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January 1st 2019 / still 4%


caliber
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12 hours ago, antiproton said:

Well, we all saw what happened with Windows 8. The start menu disappeared altogether.

To me, the Win 8 "Metro" UI reminded me way too much of the old Windows 3.1 Program Mangler, except updated with animations. I also didn't care too much for its "tiled" appearance - that reminded me of Windows 2!

M$ actually could have gone "back to the future" with an improved PM. Back in the day, Symantec did it with their Norton Desktop, giving Win 3.1 an almost Mac-like appearance. But in this day and age where everyone makes copyright and patent claims on the most trivial grounds imaginable* I suppose M$ didn't want the legal exposure. So they ended up with Metro. Yuck.

*AIUI Apple actually sued a company selling a Windows-like UI for PCs called Gem Desktop, because it had a "Trash Can" just like the Mac! Which is why Windows has a "Recycle Bin" instead - or at least, so I've heard.

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6 hours ago, Mathwiz said:

AIUI Apple actually sued a company selling a Windows-like UI for PCs called Gem Desktop, because it had a "Trash Can" just like the Mac! Which is why Windows has a "Recycle Bin" instead - or at least, so I've heard.

Apple actually sued Microsoft, claiming that Windows' look and feel was too similar to Mac OS. The case got dismissed on the grounds that they both copied the Xerox PARC graphical user interface. Apple also sued HP over their NewWave GUI and they lost all claims except that NewWave's trash can and folder icons were too similar to Mac OS. That case didn't have anything to do with Windows, but Microsoft probably took it as a warning to avoid using a trash can icon in Windows 95.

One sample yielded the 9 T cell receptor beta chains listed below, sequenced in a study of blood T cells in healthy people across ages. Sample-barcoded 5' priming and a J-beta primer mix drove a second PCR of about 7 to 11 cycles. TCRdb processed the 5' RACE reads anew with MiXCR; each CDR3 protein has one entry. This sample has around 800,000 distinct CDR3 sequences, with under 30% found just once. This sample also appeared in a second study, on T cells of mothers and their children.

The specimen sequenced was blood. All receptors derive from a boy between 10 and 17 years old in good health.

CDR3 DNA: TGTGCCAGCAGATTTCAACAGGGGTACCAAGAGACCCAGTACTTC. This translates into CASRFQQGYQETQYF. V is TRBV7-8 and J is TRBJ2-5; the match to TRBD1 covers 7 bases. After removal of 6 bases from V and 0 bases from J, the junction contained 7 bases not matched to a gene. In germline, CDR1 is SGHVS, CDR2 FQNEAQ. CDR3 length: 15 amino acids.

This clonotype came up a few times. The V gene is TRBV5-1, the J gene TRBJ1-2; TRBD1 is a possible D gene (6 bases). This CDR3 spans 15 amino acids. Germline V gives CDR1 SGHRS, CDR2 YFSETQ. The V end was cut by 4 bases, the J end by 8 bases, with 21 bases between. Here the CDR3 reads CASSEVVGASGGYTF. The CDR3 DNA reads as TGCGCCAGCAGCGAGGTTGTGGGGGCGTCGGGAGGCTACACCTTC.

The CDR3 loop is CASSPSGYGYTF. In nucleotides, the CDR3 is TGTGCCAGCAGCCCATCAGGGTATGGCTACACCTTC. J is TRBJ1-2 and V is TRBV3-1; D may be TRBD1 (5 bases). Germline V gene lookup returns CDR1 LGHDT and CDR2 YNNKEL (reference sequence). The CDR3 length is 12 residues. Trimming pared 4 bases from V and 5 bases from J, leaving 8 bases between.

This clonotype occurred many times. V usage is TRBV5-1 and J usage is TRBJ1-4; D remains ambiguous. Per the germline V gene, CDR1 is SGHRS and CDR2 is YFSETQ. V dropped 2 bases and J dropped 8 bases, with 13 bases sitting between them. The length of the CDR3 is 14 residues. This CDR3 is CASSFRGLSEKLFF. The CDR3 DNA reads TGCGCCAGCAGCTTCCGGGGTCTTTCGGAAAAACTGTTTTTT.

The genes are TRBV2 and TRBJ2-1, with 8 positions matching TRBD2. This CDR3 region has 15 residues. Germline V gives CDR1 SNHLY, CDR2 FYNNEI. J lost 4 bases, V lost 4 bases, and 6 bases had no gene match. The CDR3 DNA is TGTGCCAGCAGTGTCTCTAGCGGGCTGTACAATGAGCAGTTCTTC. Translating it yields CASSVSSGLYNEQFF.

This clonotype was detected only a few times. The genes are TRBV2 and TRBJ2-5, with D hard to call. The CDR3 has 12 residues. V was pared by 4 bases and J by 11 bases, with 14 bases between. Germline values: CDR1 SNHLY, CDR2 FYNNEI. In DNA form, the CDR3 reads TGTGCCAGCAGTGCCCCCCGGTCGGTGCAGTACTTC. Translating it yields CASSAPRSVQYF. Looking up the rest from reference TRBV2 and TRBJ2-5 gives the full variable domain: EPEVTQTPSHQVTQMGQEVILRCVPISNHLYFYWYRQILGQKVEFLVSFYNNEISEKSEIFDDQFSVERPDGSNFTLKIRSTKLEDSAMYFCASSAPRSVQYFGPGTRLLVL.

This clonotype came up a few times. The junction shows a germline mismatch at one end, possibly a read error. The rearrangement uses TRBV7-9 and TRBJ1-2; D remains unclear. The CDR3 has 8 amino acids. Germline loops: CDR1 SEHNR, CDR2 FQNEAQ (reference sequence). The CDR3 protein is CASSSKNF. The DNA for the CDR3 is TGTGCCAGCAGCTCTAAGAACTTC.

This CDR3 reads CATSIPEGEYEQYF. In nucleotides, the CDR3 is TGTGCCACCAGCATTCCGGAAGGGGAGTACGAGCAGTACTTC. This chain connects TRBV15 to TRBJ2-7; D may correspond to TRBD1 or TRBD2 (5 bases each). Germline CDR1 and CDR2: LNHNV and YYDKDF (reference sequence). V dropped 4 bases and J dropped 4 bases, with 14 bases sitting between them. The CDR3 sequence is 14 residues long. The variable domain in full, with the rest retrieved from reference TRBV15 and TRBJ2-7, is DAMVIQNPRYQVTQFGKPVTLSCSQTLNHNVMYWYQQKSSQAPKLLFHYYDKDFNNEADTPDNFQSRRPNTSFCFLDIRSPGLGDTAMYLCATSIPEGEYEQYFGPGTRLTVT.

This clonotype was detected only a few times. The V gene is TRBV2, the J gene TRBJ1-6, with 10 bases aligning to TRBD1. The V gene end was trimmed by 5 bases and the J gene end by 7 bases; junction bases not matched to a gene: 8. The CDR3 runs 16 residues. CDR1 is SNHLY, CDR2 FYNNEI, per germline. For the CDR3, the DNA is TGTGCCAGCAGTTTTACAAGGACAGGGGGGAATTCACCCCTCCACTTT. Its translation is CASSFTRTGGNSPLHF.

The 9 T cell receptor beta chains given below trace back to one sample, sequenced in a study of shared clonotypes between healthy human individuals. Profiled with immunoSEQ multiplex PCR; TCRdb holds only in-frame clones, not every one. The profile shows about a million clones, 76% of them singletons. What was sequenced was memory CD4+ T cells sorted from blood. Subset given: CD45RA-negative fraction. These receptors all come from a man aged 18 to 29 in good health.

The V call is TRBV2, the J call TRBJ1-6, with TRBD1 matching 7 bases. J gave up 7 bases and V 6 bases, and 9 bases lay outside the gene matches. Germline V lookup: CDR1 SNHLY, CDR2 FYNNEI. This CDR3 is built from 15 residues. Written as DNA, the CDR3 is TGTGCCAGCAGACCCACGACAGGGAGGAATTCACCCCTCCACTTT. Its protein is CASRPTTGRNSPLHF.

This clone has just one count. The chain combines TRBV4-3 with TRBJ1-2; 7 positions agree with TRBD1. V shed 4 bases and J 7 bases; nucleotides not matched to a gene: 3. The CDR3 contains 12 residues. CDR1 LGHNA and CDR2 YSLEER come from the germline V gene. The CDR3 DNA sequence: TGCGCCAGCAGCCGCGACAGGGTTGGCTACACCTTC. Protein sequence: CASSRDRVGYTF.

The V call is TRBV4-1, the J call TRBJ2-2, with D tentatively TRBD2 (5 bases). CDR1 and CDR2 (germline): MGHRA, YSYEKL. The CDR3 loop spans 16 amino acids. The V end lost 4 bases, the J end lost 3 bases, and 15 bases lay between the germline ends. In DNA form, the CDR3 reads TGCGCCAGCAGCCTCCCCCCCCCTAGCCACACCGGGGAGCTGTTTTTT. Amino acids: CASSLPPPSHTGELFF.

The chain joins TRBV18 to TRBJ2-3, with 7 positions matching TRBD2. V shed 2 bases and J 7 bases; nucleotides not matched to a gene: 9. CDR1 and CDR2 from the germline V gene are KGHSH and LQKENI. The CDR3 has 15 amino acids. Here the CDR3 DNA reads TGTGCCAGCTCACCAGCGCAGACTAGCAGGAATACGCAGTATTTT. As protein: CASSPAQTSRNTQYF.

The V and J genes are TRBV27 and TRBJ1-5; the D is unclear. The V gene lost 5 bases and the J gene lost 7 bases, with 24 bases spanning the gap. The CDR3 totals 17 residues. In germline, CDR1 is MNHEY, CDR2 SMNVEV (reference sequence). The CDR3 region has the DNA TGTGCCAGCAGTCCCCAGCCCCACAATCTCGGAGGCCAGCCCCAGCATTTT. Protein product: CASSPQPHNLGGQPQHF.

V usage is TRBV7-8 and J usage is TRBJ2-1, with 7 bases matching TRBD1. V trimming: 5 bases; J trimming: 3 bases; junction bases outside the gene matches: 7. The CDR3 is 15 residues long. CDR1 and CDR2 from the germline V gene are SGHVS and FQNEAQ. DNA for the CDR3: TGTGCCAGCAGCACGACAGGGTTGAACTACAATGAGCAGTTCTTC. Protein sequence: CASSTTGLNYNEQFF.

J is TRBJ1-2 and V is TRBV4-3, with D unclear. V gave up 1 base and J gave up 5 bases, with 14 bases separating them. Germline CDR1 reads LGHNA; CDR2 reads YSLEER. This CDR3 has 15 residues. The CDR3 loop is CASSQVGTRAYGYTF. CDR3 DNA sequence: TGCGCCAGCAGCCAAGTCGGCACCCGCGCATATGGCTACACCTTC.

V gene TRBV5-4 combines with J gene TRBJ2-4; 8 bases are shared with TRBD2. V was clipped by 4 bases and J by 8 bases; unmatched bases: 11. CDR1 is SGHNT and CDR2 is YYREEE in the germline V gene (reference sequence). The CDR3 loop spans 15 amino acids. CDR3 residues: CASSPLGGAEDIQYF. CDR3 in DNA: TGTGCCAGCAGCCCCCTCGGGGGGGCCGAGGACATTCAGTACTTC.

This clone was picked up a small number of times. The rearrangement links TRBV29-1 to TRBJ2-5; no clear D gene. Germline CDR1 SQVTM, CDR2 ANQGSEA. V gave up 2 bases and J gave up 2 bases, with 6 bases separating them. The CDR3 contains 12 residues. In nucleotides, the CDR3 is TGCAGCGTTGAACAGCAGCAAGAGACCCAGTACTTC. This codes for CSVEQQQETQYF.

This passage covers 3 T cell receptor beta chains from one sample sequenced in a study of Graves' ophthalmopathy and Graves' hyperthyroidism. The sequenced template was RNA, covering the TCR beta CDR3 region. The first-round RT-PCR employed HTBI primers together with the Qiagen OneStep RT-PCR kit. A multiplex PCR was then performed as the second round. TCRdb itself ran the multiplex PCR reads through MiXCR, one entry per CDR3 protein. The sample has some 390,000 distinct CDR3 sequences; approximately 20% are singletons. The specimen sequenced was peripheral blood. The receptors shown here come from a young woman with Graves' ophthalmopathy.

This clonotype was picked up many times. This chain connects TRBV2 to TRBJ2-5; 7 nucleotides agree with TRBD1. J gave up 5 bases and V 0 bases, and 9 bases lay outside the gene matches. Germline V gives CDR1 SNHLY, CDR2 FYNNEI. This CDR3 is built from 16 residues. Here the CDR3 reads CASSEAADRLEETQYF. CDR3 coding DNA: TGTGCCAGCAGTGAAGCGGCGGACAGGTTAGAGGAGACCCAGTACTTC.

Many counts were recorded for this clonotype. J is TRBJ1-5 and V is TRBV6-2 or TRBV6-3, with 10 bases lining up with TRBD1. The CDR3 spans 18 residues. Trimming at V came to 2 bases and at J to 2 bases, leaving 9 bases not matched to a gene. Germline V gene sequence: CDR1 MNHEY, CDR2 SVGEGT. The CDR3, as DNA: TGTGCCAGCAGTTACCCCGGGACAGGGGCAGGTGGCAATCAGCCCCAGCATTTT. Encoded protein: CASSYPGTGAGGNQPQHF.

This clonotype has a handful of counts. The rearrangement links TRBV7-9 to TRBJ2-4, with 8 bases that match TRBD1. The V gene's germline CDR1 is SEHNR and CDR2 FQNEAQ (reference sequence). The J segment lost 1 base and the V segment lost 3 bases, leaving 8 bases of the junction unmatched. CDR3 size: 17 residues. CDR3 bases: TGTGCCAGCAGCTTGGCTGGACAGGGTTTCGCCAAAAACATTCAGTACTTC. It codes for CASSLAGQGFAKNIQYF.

Apple's lawsuit against Digital Research over GEM never went to trial, because DR was fearful of a prolonged legal battle they couldn't afford, so they changed GEM to be much less Mac-like, except in the version used in Atari ST computers.

 

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  • 4 months later...

Some interesting data out of Armenia. I wonder how this happened:

https://gs.statcounter.com/windows-version-market-share/desktop/armenia/#monthly-201708-201907

Probably subject to a high margin of error with anomalies like the ~7% bump for Vista and 8 earlier in the period, but the trend is clear; Windows 7 users are switching back.

Edited by win32
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*checks that statcounter*

44.6%?! From 4% in December according to OP?!

As much as I find that hilarious, something's got to be off about those numbers ... What's their methodology for this data? Or their sample audience?

Oh! I see now, those are the numbers for Armenia.

I tried checking OP's source and compared it to this. XP's market share is 2.99% according to Netmarketshare. I assume that's global numbers ... It does, however, seem that there has been a dip in Windows 7 usage worldwide, assuming those numbers are global. Overall the market shift was in 10's favor, though.

Edited by TrevMUN
Found new information.
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I suspect that a lot of Win 7 users are either upgrading to Win 10, switching to new Win 10 machines, or just abandoning Windows altogether. That's probably due to all the hype M$ is pushing as Win 7 EOS nears.

Win 7 users abandoning Windows would push up the percentages of all other Windows versions. That may explain the apparent rise in Win XP users. To confirm whether the apparent rise in XP use is real, you'd need to see the raw numbers, not just percentages.

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  • 4 months later...